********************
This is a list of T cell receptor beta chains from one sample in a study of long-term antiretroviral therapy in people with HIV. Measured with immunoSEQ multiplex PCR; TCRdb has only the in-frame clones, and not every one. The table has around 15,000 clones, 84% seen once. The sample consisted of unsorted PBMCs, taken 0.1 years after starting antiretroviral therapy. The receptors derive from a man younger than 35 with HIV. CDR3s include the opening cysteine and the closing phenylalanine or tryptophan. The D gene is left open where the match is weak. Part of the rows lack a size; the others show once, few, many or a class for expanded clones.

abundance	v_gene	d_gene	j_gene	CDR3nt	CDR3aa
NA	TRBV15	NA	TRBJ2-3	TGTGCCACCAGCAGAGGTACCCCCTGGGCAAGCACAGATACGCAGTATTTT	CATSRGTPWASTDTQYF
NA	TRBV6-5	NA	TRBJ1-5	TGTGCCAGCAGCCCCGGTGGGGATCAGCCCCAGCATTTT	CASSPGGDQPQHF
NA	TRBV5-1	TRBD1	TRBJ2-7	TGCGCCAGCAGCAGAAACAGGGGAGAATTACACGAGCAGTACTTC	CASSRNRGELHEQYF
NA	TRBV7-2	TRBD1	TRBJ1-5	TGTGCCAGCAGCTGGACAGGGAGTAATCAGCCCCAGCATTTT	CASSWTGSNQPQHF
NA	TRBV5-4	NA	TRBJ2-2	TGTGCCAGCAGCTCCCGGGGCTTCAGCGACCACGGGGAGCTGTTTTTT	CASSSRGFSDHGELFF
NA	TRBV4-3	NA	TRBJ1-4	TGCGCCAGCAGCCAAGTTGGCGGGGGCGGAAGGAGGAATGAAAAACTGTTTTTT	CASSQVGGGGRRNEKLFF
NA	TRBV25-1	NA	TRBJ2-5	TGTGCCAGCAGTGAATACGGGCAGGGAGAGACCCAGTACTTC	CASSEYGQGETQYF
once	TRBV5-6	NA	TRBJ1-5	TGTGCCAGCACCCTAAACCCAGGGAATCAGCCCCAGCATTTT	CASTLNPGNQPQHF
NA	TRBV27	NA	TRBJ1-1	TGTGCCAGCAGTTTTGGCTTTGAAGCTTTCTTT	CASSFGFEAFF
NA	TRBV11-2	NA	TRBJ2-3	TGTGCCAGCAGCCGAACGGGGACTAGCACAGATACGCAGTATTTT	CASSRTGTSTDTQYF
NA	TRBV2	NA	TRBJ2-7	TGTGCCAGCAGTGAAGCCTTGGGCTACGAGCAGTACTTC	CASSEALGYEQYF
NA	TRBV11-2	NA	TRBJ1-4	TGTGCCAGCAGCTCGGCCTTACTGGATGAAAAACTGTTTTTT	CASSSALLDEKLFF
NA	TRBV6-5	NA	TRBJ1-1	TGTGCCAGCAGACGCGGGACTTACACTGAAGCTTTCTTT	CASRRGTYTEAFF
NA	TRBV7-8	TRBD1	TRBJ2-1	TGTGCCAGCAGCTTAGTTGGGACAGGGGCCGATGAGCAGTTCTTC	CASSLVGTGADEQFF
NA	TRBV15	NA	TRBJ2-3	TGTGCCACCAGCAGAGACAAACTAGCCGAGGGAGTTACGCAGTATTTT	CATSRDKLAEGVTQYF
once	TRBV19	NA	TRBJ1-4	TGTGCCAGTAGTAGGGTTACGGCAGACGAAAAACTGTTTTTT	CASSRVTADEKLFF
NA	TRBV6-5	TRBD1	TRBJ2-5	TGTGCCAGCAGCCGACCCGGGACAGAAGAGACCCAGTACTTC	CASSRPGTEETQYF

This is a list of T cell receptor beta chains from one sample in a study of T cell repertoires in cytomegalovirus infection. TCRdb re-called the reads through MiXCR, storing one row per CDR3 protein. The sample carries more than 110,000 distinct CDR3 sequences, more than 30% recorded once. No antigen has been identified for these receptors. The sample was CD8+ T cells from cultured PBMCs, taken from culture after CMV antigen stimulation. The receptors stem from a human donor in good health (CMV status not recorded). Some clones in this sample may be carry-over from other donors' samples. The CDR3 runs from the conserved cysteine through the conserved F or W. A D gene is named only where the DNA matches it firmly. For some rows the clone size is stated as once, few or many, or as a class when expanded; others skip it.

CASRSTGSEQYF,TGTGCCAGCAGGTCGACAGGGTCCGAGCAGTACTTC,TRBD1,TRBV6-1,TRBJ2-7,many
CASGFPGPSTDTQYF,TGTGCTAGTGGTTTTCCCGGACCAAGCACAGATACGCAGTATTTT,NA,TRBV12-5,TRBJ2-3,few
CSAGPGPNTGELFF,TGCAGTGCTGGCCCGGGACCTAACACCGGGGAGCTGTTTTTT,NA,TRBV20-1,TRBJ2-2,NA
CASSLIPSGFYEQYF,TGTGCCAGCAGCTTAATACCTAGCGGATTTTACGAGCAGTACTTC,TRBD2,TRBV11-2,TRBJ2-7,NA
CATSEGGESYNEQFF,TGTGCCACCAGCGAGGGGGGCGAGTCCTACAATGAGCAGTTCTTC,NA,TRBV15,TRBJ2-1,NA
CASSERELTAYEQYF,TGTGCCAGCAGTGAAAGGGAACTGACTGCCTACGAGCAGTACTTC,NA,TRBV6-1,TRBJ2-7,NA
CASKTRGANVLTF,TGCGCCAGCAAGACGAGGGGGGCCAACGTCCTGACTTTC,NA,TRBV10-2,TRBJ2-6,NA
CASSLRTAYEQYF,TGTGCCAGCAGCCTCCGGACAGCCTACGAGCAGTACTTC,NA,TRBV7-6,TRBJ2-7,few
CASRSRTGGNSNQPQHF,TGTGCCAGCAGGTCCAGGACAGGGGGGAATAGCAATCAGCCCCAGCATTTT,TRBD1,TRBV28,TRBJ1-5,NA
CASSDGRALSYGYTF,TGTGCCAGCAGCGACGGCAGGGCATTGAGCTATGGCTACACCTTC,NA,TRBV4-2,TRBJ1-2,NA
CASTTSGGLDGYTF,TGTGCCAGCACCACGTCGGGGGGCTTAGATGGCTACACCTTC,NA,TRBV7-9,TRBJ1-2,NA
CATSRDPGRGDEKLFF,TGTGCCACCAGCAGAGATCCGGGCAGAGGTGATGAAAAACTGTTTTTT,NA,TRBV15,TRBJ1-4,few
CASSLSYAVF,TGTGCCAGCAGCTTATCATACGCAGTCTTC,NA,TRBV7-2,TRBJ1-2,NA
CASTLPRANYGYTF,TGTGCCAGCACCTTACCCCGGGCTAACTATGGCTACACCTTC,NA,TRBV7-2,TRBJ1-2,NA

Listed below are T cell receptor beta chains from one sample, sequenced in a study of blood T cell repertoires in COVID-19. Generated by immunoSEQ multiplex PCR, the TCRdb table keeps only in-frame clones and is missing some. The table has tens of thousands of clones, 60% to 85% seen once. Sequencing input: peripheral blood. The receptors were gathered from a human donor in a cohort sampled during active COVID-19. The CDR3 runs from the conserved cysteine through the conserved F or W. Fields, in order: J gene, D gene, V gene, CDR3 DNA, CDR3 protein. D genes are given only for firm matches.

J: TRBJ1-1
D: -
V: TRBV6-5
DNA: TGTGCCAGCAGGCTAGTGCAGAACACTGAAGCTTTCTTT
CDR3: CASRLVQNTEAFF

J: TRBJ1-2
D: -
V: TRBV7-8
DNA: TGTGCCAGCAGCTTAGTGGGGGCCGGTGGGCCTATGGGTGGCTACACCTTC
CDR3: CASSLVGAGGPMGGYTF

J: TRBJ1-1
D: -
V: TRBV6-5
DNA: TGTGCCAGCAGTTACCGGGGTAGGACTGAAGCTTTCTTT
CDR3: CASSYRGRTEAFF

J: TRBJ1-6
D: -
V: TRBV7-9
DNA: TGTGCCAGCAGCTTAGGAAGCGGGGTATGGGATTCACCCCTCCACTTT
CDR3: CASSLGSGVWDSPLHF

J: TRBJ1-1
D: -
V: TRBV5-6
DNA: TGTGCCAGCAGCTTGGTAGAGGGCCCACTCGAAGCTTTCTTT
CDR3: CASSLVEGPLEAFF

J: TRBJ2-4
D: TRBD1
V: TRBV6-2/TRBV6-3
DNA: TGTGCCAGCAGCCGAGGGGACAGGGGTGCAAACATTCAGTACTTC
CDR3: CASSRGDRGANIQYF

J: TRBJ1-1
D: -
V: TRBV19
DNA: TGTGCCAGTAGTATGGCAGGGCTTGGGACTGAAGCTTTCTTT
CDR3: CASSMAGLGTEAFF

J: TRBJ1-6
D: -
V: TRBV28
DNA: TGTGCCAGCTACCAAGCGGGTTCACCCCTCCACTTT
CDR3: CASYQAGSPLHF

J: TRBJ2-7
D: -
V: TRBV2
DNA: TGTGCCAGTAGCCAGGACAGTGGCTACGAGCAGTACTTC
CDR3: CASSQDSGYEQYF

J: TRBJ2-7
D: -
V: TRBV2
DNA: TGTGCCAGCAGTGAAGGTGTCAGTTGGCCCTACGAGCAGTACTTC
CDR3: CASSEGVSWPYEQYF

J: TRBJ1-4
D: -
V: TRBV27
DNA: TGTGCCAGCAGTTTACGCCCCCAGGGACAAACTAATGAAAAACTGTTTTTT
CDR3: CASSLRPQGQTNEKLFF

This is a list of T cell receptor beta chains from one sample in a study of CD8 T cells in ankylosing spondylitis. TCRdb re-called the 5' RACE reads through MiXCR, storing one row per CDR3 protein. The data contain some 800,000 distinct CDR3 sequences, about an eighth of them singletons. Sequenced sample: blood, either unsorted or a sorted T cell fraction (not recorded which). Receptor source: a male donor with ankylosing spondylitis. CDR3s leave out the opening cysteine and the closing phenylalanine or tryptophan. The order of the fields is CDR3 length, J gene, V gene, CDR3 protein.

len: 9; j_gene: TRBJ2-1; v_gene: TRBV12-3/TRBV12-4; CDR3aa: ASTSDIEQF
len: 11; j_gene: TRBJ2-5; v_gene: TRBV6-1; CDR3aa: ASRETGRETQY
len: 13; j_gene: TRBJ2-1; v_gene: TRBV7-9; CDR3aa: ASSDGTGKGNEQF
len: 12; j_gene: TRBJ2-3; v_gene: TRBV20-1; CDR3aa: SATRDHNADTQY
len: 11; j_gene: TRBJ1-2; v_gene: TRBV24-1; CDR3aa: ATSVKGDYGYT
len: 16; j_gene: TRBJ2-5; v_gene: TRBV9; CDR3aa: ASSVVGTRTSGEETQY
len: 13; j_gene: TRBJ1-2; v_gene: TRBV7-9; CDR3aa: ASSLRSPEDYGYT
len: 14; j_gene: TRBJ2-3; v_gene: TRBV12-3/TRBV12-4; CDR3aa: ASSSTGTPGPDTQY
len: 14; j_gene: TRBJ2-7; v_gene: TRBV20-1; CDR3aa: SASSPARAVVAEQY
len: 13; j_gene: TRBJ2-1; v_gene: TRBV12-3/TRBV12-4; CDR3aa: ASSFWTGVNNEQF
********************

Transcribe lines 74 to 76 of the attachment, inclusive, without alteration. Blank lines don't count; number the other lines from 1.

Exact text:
DNA: TGTGCCAGCTACCAAGCGGGTTCACCCCTCCACTTT
CDR3: CASYQAGSPLHF

J: TRBJ2-7